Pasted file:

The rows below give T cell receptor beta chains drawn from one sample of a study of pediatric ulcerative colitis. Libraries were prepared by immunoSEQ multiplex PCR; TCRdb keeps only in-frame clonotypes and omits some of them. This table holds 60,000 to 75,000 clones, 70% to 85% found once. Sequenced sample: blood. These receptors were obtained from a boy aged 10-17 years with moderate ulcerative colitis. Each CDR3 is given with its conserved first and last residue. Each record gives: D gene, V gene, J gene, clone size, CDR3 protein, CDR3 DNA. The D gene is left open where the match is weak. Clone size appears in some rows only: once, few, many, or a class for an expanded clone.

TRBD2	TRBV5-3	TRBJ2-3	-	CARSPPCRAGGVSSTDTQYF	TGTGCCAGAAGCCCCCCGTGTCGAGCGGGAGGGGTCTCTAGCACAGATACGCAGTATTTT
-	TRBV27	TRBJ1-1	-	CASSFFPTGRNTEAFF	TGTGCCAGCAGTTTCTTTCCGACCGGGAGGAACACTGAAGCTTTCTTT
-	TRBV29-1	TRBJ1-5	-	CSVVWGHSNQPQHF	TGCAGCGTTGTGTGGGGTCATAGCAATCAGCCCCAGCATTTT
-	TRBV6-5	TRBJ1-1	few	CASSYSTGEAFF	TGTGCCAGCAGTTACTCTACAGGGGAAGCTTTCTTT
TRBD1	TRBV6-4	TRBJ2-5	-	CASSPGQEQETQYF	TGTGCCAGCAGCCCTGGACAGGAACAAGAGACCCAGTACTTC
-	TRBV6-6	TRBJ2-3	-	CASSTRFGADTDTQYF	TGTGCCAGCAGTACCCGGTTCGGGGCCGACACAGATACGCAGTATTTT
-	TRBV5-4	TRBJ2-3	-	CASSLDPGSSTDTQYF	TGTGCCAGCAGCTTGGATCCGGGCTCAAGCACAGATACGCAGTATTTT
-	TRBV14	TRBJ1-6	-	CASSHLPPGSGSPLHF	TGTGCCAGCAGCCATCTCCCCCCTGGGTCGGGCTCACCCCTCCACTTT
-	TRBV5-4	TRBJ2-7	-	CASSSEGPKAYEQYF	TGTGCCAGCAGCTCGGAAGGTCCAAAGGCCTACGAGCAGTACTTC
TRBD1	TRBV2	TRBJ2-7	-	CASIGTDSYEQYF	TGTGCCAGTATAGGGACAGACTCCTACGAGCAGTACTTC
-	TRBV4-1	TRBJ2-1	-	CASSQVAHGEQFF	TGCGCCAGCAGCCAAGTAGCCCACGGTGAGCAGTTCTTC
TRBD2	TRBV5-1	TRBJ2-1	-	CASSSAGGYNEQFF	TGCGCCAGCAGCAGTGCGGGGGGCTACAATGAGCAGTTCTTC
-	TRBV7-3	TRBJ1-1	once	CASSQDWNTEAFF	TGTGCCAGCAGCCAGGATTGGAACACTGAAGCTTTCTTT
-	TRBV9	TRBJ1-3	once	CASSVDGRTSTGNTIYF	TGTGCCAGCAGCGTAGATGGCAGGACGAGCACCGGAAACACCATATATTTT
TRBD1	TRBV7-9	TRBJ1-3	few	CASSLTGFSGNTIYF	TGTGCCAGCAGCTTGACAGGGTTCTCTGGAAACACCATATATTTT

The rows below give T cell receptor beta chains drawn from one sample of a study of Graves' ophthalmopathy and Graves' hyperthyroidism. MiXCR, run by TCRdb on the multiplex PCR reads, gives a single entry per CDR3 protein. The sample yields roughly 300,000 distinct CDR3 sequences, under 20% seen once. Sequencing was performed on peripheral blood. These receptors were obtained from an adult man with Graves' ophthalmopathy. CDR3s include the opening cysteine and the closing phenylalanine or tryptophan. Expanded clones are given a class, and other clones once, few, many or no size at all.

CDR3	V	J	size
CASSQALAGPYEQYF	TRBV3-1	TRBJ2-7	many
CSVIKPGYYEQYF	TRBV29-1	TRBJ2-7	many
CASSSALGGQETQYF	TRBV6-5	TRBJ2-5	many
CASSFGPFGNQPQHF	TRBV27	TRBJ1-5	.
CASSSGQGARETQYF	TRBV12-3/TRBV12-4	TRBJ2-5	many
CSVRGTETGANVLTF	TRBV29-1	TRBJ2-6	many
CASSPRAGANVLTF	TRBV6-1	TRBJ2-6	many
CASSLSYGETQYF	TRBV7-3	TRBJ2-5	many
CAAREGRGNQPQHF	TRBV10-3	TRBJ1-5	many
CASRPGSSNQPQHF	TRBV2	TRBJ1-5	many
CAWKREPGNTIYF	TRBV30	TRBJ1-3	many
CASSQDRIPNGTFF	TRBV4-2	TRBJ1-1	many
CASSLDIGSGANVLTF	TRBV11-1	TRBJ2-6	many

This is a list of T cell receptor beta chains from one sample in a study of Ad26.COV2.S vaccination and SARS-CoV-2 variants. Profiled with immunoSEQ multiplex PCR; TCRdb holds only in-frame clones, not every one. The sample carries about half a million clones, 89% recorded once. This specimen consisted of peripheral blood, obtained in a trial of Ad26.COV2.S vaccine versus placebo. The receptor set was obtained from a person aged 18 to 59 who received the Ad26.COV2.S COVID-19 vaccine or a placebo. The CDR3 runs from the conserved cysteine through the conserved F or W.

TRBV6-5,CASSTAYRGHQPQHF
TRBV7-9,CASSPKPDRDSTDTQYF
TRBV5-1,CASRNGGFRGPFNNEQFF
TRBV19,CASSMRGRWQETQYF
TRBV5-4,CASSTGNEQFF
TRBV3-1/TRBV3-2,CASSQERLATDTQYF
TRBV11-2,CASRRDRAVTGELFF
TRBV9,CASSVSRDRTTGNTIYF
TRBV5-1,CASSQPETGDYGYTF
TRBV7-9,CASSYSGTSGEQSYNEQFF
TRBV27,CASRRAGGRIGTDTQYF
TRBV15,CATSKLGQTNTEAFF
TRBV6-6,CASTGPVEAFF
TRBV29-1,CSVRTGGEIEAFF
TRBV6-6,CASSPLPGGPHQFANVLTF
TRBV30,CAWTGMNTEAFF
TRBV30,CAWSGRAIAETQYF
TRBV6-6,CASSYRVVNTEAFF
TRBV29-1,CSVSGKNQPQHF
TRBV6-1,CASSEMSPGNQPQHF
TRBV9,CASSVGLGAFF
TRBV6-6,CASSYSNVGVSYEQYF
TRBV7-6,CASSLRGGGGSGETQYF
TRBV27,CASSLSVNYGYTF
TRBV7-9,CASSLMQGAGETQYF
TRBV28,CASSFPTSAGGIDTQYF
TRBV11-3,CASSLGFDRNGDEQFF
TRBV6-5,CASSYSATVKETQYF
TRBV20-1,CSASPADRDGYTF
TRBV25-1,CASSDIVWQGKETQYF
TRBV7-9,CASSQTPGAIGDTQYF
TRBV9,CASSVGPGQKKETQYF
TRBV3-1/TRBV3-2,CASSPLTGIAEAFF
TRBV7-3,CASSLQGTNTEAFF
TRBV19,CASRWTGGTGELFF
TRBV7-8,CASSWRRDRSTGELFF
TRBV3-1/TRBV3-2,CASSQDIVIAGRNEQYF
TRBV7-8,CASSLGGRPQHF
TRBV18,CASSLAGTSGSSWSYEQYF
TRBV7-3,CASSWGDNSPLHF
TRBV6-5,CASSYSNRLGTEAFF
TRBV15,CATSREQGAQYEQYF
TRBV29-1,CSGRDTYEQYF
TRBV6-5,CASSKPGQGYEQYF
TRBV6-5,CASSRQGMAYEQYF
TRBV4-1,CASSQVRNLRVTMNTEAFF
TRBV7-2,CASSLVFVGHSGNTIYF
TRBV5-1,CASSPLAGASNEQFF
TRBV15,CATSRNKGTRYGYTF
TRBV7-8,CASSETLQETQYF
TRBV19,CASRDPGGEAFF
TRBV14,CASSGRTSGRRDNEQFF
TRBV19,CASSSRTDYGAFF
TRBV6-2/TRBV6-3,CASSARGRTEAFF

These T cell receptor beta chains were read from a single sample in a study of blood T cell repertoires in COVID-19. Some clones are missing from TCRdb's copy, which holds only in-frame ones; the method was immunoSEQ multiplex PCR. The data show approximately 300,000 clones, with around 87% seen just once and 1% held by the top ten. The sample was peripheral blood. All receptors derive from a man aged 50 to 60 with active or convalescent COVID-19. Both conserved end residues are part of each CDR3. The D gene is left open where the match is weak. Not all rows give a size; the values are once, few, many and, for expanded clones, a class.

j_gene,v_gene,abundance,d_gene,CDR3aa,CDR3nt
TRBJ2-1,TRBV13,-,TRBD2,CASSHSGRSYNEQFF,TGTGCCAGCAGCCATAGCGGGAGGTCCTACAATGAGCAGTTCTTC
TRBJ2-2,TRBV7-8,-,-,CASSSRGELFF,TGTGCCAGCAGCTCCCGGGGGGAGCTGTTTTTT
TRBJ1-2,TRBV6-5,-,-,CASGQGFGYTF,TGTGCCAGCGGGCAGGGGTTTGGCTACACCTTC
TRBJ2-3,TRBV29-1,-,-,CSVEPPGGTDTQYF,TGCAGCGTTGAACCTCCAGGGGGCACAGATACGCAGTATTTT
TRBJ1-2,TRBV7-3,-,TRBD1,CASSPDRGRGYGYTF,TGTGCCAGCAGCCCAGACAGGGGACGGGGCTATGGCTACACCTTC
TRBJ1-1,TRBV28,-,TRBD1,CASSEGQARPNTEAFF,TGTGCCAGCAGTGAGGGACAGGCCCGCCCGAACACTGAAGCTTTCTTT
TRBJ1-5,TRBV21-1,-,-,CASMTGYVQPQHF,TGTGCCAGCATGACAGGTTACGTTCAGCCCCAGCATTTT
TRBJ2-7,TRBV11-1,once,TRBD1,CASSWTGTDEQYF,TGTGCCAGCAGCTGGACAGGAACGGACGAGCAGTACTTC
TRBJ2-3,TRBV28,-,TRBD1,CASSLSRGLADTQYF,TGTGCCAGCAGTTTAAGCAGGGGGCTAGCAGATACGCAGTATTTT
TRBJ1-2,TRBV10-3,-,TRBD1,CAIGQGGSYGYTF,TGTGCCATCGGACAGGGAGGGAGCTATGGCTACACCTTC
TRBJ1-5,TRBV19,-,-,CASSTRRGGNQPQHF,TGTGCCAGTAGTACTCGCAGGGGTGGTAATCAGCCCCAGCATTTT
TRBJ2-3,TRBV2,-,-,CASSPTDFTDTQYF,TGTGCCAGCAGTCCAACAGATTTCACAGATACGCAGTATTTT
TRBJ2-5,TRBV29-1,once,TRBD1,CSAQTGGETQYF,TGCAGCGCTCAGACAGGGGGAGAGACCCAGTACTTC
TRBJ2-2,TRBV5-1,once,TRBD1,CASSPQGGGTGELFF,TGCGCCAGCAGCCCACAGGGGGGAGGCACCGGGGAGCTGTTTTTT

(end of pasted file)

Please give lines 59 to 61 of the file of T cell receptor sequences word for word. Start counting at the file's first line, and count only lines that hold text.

TRBV11-3,CASSLGFDRNGDEQFF
TRBV6-5,CASSYSATVKETQYF
TRBV20-1,CSASPADRDGYTF